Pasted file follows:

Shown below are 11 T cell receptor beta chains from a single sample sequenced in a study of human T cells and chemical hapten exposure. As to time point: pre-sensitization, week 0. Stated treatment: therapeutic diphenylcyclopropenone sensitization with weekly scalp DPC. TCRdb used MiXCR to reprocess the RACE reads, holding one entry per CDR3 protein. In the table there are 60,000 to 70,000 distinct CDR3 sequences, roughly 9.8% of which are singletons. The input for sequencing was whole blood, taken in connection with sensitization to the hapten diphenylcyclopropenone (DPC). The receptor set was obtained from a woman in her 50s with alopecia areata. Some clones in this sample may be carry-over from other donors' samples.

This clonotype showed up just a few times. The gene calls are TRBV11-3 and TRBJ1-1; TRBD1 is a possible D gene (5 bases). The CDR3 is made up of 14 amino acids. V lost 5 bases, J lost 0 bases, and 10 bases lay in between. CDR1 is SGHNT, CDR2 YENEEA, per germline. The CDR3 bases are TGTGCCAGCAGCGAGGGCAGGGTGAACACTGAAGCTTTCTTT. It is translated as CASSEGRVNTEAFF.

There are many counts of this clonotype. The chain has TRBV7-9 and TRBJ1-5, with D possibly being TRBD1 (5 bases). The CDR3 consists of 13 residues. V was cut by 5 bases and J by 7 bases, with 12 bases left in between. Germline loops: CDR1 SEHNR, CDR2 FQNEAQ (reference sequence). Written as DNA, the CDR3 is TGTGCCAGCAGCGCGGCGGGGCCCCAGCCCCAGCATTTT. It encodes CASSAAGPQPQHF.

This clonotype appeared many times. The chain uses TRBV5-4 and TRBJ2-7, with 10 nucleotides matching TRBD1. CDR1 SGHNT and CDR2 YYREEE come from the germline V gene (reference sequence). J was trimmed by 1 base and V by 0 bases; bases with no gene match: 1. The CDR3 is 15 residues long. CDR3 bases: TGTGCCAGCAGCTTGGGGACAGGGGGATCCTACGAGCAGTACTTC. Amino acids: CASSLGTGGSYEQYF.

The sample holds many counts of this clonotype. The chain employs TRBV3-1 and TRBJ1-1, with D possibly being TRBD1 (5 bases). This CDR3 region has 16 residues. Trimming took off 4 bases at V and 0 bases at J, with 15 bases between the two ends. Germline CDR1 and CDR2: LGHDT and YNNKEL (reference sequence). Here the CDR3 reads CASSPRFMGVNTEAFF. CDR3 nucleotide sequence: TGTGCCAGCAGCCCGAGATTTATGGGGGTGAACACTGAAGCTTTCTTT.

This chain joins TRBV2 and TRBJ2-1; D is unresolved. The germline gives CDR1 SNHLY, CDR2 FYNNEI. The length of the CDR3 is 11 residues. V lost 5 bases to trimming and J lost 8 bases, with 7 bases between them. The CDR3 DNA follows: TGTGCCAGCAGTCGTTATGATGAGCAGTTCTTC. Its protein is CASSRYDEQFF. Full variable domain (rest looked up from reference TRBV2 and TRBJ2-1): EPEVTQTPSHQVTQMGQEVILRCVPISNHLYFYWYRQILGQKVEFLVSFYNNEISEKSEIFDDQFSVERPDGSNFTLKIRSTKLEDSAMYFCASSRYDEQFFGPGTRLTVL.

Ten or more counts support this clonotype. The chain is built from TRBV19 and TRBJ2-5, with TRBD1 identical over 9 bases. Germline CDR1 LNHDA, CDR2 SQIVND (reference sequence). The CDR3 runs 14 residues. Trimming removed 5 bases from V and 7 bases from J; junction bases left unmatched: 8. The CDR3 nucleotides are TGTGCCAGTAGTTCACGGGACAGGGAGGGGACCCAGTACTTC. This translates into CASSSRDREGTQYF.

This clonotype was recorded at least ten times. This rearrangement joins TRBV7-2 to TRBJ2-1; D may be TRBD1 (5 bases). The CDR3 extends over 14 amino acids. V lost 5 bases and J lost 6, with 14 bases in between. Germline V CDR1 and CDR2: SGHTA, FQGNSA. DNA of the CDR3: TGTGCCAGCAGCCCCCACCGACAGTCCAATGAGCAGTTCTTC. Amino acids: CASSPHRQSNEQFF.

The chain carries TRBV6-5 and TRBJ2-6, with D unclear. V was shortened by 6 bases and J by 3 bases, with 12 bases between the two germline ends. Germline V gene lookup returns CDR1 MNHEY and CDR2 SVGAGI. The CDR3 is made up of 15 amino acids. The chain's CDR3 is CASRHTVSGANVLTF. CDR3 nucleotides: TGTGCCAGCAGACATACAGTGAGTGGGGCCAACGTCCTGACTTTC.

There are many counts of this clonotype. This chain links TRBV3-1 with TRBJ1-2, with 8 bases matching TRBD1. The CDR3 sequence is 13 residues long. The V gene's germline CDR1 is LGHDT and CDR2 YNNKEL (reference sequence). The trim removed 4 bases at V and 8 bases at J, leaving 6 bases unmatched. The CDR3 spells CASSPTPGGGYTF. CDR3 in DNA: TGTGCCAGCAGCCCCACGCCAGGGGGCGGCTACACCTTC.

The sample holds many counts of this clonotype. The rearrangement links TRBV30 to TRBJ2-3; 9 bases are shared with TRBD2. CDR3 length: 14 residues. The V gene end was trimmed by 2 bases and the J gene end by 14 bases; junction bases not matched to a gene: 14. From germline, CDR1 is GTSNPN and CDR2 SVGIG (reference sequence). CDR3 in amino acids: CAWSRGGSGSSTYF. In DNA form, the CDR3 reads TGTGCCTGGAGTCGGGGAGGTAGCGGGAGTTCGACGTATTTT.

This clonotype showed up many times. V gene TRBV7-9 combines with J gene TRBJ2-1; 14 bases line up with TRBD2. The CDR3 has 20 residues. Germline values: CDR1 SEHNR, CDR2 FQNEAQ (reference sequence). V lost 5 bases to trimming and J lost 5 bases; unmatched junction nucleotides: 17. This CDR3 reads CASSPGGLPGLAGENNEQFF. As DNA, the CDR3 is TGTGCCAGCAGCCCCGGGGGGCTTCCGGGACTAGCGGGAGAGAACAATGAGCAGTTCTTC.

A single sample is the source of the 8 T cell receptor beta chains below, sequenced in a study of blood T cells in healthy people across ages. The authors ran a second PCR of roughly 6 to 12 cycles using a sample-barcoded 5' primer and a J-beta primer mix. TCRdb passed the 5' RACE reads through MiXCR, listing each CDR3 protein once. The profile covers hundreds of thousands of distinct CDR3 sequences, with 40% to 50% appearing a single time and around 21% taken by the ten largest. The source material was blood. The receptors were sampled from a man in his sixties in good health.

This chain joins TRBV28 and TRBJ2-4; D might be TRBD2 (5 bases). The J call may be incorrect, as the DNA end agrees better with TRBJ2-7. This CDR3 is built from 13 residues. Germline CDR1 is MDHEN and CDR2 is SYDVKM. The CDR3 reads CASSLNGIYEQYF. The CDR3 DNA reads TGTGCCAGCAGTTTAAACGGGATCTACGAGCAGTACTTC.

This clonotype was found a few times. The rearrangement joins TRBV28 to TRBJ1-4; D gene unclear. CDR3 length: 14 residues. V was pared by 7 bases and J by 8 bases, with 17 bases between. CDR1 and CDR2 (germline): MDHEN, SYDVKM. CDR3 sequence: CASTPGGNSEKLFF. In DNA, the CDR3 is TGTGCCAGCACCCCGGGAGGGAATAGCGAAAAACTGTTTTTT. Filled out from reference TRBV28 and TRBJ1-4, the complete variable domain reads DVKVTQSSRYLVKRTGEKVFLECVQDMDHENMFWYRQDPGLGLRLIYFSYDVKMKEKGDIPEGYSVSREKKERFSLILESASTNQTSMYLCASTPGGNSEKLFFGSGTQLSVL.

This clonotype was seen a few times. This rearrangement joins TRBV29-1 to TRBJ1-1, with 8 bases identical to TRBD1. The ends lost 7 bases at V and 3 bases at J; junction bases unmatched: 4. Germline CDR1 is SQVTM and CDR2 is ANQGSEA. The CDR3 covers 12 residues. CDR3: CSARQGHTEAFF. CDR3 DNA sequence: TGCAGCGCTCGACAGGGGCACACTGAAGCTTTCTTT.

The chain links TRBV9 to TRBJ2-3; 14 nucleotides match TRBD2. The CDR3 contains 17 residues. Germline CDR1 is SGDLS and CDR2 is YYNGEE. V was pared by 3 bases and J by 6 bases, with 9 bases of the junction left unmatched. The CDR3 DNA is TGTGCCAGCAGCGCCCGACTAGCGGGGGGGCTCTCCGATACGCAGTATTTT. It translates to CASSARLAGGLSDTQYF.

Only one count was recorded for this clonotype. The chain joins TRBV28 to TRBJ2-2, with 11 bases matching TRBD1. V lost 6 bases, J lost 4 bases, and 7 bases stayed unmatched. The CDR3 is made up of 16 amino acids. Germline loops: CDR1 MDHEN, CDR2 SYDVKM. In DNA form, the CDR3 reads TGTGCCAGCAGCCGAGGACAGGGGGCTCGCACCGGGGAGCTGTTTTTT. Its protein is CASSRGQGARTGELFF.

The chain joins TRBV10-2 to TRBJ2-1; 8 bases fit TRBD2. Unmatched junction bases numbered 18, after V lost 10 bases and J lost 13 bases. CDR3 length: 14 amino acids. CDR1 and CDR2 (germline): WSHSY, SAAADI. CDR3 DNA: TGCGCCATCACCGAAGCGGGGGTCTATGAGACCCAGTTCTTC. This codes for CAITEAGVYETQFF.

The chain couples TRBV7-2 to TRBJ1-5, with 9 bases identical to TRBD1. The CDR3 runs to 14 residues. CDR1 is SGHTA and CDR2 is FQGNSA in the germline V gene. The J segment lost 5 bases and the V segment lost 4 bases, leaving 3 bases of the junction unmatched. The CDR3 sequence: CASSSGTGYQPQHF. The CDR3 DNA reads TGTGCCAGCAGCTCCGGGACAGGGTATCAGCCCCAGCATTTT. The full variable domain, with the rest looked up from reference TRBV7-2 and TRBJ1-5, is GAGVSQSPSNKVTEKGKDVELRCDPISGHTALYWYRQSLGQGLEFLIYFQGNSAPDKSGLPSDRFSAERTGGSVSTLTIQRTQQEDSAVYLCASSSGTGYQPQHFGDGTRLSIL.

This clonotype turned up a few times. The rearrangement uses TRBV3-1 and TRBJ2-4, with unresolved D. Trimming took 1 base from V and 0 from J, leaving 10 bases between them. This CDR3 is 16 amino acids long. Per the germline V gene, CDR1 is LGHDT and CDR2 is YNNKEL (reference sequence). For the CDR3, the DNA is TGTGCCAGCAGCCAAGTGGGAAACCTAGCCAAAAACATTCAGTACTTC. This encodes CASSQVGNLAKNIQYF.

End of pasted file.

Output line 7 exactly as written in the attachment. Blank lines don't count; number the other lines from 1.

Ten or more counts support this clonotype. The chain is built from TRBV19 and TRBJ2-5, with TRBD1 identical over 9 bases. Germline CDR1 LNHDA, CDR2 SQIVND (reference sequence). The CDR3 runs 14 residues. Trimming removed 5 bases from V and 7 bases from J; junction bases left unmatched: 8. The CDR3 nucleotides are TGTGCCAGTAGTTCACGGGACAGGGAGGGGACCCAGTACTTC. This translates into CASSSRDREGTQYF.